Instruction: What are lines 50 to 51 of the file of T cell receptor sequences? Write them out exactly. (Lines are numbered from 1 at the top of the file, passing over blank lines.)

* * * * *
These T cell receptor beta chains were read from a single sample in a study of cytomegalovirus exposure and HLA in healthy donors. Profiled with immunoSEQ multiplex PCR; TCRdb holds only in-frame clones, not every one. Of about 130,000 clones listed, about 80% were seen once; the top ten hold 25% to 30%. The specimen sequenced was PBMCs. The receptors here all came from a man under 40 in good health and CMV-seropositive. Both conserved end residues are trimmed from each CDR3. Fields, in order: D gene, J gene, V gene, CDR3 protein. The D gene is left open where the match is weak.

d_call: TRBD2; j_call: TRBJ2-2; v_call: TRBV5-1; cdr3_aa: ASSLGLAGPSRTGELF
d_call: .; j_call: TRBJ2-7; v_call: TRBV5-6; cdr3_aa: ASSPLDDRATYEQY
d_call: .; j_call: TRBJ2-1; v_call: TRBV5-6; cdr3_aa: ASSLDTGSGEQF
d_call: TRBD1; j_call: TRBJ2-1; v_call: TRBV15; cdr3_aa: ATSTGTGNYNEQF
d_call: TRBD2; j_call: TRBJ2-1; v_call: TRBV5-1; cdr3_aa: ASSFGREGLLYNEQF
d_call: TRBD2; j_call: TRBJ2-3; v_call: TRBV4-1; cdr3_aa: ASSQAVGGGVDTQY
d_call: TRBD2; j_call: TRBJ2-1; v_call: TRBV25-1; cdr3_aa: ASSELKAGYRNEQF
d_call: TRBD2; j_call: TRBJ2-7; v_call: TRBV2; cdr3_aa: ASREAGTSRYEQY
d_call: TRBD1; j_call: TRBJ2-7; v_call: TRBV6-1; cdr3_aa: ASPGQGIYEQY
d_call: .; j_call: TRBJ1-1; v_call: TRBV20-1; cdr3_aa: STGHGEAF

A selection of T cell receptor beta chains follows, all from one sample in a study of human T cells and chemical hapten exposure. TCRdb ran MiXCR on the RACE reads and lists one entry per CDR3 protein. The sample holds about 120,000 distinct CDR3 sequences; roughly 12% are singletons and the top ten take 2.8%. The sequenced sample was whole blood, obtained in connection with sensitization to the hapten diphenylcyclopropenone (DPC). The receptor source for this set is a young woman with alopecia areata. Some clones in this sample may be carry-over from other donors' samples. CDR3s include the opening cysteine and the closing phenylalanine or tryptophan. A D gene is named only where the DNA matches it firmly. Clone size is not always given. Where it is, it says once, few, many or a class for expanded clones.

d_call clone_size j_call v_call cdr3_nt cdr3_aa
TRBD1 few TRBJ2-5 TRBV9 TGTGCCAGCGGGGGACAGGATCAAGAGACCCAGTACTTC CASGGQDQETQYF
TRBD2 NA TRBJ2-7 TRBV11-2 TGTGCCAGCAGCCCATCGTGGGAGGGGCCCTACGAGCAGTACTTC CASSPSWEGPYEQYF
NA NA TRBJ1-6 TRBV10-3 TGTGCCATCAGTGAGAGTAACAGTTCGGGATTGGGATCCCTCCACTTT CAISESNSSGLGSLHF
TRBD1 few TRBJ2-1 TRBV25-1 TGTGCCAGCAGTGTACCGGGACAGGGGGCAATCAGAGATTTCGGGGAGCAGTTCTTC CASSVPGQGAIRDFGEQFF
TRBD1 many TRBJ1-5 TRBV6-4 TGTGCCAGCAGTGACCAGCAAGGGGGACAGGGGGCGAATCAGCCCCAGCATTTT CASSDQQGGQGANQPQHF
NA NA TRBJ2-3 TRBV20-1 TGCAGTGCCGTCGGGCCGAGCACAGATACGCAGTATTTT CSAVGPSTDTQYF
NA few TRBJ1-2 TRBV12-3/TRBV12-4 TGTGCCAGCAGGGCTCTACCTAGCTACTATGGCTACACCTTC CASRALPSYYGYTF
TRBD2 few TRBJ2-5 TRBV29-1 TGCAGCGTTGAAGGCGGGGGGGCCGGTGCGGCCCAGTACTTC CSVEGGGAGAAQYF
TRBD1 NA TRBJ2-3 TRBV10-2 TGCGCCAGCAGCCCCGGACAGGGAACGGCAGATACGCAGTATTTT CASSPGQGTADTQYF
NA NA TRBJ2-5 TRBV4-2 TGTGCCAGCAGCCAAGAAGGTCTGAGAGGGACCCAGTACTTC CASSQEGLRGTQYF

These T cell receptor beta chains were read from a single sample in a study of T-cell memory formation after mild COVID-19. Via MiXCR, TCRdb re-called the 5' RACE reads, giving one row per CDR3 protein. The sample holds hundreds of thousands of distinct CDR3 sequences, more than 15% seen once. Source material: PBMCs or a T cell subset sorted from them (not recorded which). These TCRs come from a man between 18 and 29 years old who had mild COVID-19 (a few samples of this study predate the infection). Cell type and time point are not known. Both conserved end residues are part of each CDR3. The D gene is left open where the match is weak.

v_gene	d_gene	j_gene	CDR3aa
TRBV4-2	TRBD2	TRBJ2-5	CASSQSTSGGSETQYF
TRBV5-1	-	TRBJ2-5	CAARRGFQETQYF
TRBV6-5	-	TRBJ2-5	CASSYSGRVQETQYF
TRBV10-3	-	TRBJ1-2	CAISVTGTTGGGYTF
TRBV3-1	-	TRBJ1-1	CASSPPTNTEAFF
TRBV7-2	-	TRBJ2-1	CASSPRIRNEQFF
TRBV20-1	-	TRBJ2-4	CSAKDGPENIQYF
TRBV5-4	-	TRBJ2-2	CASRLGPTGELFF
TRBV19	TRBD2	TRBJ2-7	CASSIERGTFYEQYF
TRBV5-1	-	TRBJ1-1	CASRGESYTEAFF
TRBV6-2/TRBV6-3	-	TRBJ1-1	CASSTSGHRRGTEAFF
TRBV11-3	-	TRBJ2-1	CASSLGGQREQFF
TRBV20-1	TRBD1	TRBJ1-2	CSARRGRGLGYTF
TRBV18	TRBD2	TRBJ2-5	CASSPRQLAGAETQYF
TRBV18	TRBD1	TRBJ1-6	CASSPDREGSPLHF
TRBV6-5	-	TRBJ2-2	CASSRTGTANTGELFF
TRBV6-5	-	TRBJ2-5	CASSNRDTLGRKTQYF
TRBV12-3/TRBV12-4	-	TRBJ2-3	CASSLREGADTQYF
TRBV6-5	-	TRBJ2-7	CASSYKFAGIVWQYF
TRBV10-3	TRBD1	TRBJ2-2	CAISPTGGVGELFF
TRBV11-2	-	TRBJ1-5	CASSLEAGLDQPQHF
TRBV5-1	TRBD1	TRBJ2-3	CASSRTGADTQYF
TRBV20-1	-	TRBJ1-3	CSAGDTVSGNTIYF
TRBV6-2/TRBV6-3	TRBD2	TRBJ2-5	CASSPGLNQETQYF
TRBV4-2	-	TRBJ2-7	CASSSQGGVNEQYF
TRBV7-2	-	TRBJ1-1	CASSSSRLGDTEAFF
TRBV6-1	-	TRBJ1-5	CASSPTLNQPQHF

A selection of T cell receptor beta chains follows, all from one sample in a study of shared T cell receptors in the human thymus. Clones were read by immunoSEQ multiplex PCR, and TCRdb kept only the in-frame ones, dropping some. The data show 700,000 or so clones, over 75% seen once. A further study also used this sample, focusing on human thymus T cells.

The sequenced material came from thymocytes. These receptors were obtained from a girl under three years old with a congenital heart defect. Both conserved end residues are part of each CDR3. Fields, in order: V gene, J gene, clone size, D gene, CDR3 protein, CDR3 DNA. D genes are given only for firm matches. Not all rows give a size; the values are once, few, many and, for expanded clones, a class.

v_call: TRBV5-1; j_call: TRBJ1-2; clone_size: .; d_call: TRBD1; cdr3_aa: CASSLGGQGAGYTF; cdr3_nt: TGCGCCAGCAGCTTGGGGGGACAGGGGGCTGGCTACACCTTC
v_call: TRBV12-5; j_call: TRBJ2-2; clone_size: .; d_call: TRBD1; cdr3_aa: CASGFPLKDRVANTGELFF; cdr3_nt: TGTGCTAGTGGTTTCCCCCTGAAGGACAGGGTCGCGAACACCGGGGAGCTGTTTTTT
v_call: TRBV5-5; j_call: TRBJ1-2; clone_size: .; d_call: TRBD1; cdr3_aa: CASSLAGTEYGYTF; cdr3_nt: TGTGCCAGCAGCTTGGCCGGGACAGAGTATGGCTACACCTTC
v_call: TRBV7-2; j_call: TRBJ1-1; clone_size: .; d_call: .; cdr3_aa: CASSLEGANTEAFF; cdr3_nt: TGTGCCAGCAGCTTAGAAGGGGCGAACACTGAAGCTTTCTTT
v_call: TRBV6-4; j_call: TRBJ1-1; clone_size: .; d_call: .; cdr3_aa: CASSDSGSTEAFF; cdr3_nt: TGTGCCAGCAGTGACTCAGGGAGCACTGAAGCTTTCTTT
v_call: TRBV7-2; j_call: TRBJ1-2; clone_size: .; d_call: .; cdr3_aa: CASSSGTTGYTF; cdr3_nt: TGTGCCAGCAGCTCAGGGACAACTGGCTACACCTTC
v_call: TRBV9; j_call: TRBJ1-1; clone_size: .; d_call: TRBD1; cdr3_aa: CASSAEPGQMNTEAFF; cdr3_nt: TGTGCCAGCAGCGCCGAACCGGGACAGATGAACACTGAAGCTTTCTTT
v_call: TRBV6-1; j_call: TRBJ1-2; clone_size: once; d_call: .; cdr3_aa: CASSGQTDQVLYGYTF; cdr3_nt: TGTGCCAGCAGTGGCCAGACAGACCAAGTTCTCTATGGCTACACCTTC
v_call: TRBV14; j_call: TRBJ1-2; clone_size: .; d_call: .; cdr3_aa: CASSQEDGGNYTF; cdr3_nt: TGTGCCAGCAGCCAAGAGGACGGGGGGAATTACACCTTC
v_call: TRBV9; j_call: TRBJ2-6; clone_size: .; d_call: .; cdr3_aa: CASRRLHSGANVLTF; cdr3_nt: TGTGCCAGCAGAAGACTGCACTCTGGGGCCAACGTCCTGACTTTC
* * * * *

TRBV4-2	-	TRBJ2-7	CASSSQGGVNEQYF
TRBV7-2	-	TRBJ1-1	CASSSSRLGDTEAFF